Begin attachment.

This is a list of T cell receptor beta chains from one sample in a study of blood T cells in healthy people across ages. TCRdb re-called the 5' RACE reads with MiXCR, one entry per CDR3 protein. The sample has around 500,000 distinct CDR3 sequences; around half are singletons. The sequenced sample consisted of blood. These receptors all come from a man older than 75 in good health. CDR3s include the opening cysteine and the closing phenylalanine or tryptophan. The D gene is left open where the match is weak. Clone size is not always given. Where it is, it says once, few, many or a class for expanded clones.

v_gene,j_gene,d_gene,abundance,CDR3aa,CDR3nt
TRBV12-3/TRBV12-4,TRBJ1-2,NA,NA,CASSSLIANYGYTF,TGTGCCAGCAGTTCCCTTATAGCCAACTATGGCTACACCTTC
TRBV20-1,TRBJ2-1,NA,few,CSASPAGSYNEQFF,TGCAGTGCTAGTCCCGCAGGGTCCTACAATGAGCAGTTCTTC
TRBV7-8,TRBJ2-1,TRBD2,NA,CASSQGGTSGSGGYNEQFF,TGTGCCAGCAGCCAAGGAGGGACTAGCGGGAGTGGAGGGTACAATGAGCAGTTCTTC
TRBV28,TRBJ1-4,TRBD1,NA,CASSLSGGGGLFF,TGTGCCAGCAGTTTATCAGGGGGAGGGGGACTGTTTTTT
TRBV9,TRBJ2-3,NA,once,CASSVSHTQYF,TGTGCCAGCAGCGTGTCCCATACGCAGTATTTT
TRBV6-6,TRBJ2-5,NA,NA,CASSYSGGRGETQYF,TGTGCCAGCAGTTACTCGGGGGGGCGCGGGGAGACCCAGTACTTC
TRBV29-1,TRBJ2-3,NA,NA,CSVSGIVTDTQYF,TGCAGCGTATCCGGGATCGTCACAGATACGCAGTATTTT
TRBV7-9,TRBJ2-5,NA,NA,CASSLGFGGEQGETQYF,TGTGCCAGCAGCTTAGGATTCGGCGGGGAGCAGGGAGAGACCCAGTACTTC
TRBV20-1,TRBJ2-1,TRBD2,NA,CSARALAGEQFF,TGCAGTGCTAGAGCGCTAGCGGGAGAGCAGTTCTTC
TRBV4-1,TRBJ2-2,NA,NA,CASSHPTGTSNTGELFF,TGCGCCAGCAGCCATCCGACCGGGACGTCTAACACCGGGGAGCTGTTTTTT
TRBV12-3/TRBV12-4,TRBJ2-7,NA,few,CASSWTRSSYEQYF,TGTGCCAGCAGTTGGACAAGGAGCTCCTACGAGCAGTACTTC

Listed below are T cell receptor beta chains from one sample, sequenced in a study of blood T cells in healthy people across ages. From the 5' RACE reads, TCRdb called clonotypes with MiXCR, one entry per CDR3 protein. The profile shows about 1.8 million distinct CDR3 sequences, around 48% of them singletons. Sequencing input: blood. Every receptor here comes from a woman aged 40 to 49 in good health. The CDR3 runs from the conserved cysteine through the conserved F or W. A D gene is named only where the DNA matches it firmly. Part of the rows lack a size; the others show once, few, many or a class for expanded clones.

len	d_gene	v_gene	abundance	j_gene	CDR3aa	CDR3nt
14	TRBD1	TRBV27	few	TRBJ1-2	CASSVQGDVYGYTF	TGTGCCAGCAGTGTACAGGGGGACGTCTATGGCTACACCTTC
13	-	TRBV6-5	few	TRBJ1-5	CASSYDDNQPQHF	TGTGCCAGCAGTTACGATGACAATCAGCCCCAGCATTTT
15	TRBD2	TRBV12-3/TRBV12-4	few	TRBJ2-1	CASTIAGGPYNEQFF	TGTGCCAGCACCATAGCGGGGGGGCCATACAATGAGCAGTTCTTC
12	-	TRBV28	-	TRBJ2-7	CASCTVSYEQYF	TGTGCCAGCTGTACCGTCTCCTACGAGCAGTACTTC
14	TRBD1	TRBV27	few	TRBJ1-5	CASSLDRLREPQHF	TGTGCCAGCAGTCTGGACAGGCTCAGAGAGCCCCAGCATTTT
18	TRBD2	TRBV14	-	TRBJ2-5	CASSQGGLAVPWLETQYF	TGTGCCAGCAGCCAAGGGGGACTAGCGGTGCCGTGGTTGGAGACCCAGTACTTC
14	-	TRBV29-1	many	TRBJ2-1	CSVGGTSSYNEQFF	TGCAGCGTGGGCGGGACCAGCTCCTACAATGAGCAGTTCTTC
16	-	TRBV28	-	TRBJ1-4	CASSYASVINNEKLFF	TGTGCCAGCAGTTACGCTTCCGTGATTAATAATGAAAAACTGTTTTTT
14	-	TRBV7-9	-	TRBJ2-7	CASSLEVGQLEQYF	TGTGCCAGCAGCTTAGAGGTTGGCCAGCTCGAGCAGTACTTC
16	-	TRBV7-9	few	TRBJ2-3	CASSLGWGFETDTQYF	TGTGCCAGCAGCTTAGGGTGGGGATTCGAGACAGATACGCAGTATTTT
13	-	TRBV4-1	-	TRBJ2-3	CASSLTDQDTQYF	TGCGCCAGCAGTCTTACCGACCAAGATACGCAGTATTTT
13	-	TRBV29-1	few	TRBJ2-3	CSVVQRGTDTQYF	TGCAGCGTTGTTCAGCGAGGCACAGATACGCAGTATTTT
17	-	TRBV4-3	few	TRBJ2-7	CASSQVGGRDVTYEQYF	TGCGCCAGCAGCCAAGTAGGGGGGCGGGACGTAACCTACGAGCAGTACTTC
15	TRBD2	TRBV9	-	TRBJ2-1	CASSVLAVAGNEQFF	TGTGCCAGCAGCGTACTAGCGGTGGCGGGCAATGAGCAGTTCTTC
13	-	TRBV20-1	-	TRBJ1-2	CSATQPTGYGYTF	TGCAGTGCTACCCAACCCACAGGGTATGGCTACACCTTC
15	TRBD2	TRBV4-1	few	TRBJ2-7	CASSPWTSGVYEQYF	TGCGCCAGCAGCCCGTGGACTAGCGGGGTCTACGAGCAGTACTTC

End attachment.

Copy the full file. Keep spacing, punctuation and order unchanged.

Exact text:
This is a list of T cell receptor beta chains from one sample in a study of blood T cells in healthy people across ages. TCRdb re-called the 5' RACE reads with MiXCR, one entry per CDR3 protein. The sample has around 500,000 distinct CDR3 sequences; around half are singletons. The sequenced sample consisted of blood. These receptors all come from a man older than 75 in good health. CDR3s include the opening cysteine and the closing phenylalanine or tryptophan. The D gene is left open where the match is weak. Clone size is not always given. Where it is, it says once, few, many or a class for expanded clones.

v_gene,j_gene,d_gene,abundance,CDR3aa,CDR3nt
TRBV12-3/TRBV12-4,TRBJ1-2,NA,NA,CASSSLIANYGYTF,TGTGCCAGCAGTTCCCTTATAGCCAACTATGGCTACACCTTC
TRBV20-1,TRBJ2-1,NA,few,CSASPAGSYNEQFF,TGCAGTGCTAGTCCCGCAGGGTCCTACAATGAGCAGTTCTTC
TRBV7-8,TRBJ2-1,TRBD2,NA,CASSQGGTSGSGGYNEQFF,TGTGCCAGCAGCCAAGGAGGGACTAGCGGGAGTGGAGGGTACAATGAGCAGTTCTTC
TRBV28,TRBJ1-4,TRBD1,NA,CASSLSGGGGLFF,TGTGCCAGCAGTTTATCAGGGGGAGGGGGACTGTTTTTT
TRBV9,TRBJ2-3,NA,once,CASSVSHTQYF,TGTGCCAGCAGCGTGTCCCATACGCAGTATTTT
TRBV6-6,TRBJ2-5,NA,NA,CASSYSGGRGETQYF,TGTGCCAGCAGTTACTCGGGGGGGCGCGGGGAGACCCAGTACTTC
TRBV29-1,TRBJ2-3,NA,NA,CSVSGIVTDTQYF,TGCAGCGTATCCGGGATCGTCACAGATACGCAGTATTTT
TRBV7-9,TRBJ2-5,NA,NA,CASSLGFGGEQGETQYF,TGTGCCAGCAGCTTAGGATTCGGCGGGGAGCAGGGAGAGACCCAGTACTTC
TRBV20-1,TRBJ2-1,TRBD2,NA,CSARALAGEQFF,TGCAGTGCTAGAGCGCTAGCGGGAGAGCAGTTCTTC
TRBV4-1,TRBJ2-2,NA,NA,CASSHPTGTSNTGELFF,TGCGCCAGCAGCCATCCGACCGGGACGTCTAACACCGGGGAGCTGTTTTTT
TRBV12-3/TRBV12-4,TRBJ2-7,NA,few,CASSWTRSSYEQYF,TGTGCCAGCAGTTGGACAAGGAGCTCCTACGAGCAGTACTTC

Listed below are T cell receptor beta chains from one sample, sequenced in a study of blood T cells in healthy people across ages. From the 5' RACE reads, TCRdb called clonotypes with MiXCR, one entry per CDR3 protein. The profile shows about 1.8 million distinct CDR3 sequences, around 48% of them singletons. Sequencing input: blood. Every receptor here comes from a woman aged 40 to 49 in good health. The CDR3 runs from the conserved cysteine through the conserved F or W. A D gene is named only where the DNA matches it firmly. Part of the rows lack a size; the others show once, few, many or a class for expanded clones.

len	d_gene	v_gene	abundance	j_gene	CDR3aa	CDR3nt
14	TRBD1	TRBV27	few	TRBJ1-2	CASSVQGDVYGYTF	TGTGCCAGCAGTGTACAGGGGGACGTCTATGGCTACACCTTC
13	-	TRBV6-5	few	TRBJ1-5	CASSYDDNQPQHF	TGTGCCAGCAGTTACGATGACAATCAGCCCCAGCATTTT
15	TRBD2	TRBV12-3/TRBV12-4	few	TRBJ2-1	CASTIAGGPYNEQFF	TGTGCCAGCACCATAGCGGGGGGGCCATACAATGAGCAGTTCTTC
12	-	TRBV28	-	TRBJ2-7	CASCTVSYEQYF	TGTGCCAGCTGTACCGTCTCCTACGAGCAGTACTTC
14	TRBD1	TRBV27	few	TRBJ1-5	CASSLDRLREPQHF	TGTGCCAGCAGTCTGGACAGGCTCAGAGAGCCCCAGCATTTT
18	TRBD2	TRBV14	-	TRBJ2-5	CASSQGGLAVPWLETQYF	TGTGCCAGCAGCCAAGGGGGACTAGCGGTGCCGTGGTTGGAGACCCAGTACTTC
14	-	TRBV29-1	many	TRBJ2-1	CSVGGTSSYNEQFF	TGCAGCGTGGGCGGGACCAGCTCCTACAATGAGCAGTTCTTC
16	-	TRBV28	-	TRBJ1-4	CASSYASVINNEKLFF	TGTGCCAGCAGTTACGCTTCCGTGATTAATAATGAAAAACTGTTTTTT
14	-	TRBV7-9	-	TRBJ2-7	CASSLEVGQLEQYF	TGTGCCAGCAGCTTAGAGGTTGGCCAGCTCGAGCAGTACTTC
16	-	TRBV7-9	few	TRBJ2-3	CASSLGWGFETDTQYF	TGTGCCAGCAGCTTAGGGTGGGGATTCGAGACAGATACGCAGTATTTT
13	-	TRBV4-1	-	TRBJ2-3	CASSLTDQDTQYF	TGCGCCAGCAGTCTTACCGACCAAGATACGCAGTATTTT
13	-	TRBV29-1	few	TRBJ2-3	CSVVQRGTDTQYF	TGCAGCGTTGTTCAGCGAGGCACAGATACGCAGTATTTT
17	-	TRBV4-3	few	TRBJ2-7	CASSQVGGRDVTYEQYF	TGCGCCAGCAGCCAAGTAGGGGGGCGGGACGTAACCTACGAGCAGTACTTC
15	TRBD2	TRBV9	-	TRBJ2-1	CASSVLAVAGNEQFF	TGTGCCAGCAGCGTACTAGCGGTGGCGGGCAATGAGCAGTTCTTC
13	-	TRBV20-1	-	TRBJ1-2	CSATQPTGYGYTF	TGCAGTGCTACCCAACCCACAGGGTATGGCTACACCTTC
15	TRBD2	TRBV4-1	few	TRBJ2-7	CASSPWTSGVYEQYF	TGCGCCAGCAGCCCGTGGACTAGCGGGGTCTACGAGCAGTACTTC